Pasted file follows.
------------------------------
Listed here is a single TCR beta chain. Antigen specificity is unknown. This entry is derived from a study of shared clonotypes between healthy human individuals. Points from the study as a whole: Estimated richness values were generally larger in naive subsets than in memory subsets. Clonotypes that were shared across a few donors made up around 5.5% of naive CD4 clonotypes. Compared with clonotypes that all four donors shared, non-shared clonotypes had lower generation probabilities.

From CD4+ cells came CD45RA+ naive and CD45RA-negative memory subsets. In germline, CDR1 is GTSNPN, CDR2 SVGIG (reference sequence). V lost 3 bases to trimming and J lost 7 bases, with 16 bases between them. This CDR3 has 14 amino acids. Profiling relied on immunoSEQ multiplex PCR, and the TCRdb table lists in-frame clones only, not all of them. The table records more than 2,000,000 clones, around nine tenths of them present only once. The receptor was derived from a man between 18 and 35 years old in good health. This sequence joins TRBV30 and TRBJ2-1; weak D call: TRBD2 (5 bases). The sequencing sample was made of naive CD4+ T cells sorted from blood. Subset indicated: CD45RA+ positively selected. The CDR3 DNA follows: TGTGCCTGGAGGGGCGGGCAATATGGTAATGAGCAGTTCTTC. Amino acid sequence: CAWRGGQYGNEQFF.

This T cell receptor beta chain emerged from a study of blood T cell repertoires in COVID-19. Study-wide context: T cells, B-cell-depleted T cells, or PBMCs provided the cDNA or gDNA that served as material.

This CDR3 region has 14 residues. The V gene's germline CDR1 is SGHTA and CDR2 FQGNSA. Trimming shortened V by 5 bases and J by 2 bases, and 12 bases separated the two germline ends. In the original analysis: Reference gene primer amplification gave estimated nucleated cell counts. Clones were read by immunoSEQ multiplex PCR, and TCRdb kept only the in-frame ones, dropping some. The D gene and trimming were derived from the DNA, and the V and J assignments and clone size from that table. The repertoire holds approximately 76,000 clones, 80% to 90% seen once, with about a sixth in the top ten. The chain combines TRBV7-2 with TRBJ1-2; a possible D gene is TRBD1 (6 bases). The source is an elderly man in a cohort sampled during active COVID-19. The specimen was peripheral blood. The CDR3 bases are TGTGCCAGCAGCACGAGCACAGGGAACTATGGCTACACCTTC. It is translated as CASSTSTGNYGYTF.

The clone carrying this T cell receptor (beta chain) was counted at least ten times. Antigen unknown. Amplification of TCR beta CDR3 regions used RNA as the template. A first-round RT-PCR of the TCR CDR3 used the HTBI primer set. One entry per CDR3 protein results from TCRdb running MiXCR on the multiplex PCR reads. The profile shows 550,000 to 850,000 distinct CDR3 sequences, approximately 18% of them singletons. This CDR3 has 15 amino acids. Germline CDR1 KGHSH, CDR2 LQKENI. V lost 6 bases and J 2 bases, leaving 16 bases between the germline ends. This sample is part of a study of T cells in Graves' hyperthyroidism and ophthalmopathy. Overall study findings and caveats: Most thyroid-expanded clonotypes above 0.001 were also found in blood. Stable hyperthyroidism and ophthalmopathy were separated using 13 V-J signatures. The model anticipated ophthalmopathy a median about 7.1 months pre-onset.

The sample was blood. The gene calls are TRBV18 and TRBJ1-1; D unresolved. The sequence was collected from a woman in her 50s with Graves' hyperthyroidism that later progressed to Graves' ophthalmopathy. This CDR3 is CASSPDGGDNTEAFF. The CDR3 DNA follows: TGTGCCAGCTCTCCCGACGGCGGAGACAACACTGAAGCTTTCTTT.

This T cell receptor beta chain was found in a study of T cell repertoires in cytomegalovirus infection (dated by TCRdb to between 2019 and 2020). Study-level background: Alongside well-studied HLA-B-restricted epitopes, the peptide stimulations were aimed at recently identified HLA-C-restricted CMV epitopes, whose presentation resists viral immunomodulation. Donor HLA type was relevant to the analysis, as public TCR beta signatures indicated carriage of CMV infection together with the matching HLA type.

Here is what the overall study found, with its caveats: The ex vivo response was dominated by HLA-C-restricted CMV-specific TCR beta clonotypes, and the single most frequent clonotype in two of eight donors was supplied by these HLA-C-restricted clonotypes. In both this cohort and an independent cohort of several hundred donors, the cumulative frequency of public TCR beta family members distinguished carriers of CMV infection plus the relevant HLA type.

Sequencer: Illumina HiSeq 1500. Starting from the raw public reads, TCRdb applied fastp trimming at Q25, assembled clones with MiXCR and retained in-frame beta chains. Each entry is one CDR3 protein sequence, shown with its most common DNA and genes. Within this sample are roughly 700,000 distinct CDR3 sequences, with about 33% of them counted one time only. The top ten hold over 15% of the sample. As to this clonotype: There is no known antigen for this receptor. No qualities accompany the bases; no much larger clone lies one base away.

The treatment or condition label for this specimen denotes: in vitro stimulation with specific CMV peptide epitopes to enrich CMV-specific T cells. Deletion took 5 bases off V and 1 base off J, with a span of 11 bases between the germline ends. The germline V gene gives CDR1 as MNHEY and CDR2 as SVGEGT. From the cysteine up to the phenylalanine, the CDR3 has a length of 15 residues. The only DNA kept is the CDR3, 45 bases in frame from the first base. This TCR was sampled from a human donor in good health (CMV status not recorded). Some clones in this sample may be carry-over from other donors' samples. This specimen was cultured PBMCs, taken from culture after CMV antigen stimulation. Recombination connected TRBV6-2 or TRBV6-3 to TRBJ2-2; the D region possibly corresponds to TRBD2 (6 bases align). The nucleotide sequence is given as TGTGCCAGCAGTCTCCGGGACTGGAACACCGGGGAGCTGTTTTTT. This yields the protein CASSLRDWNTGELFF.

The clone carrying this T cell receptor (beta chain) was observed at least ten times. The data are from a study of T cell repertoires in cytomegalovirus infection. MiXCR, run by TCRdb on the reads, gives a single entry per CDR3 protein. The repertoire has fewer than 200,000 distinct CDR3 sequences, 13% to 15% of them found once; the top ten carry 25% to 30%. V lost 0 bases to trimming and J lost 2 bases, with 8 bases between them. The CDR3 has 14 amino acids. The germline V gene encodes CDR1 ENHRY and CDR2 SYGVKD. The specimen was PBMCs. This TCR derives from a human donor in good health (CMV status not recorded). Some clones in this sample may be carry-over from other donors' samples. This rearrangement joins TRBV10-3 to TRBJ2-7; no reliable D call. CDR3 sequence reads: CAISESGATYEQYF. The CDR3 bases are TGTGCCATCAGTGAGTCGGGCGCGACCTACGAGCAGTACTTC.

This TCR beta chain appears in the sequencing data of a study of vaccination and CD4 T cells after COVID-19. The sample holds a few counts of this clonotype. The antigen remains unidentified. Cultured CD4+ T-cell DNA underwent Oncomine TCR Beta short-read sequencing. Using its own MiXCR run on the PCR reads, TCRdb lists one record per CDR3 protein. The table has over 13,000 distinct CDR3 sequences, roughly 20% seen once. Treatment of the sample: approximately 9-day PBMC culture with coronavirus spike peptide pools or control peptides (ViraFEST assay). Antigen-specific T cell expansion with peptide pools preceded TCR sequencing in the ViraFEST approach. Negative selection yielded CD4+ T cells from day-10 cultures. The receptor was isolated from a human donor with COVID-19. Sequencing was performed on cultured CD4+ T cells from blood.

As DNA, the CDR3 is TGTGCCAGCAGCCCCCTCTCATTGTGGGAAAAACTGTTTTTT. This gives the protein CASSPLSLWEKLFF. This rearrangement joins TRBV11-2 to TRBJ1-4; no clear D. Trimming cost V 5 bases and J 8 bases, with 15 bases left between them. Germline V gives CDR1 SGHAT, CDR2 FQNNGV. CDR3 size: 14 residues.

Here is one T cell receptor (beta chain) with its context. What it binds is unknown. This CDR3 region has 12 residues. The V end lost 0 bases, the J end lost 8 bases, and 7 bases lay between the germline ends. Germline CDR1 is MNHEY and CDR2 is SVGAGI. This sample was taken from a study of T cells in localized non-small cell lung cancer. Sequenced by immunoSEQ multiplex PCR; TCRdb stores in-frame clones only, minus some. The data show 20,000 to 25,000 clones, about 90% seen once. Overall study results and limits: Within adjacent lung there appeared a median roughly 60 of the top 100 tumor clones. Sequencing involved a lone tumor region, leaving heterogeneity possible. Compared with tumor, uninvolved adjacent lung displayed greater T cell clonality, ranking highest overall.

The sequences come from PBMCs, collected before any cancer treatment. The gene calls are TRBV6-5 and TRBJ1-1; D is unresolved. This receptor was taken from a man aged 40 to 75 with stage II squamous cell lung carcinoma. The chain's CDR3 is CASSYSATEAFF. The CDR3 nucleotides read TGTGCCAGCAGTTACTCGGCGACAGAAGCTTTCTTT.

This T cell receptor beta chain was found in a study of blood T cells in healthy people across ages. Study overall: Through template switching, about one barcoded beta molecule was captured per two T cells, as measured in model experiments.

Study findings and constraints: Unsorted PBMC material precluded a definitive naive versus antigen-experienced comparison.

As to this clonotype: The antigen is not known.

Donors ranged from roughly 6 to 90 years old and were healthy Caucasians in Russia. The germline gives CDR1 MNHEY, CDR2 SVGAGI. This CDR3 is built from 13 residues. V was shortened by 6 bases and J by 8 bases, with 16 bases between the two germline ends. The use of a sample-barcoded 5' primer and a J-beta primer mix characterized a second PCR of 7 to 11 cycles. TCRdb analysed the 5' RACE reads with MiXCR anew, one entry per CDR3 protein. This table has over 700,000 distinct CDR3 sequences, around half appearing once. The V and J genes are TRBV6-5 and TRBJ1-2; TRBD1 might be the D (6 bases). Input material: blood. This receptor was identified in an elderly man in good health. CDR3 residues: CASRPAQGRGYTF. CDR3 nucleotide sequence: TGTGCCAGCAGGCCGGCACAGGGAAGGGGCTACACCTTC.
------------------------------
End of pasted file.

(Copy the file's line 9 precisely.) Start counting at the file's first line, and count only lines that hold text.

Sequencer: Illumina HiSeq 1500. Starting from the raw public reads, TCRdb applied fastp trimming at Q25, assembled clones with MiXCR and retained in-frame beta chains. Each entry is one CDR3 protein sequence, shown with its most common DNA and genes. Within this sample are roughly 700,000 distinct CDR3 sequences, with about 33% of them counted one time only. The top ten hold over 15% of the sample. As to this clonotype: There is no known antigen for this receptor. No qualities accompany the bases; no much larger clone lies one base away.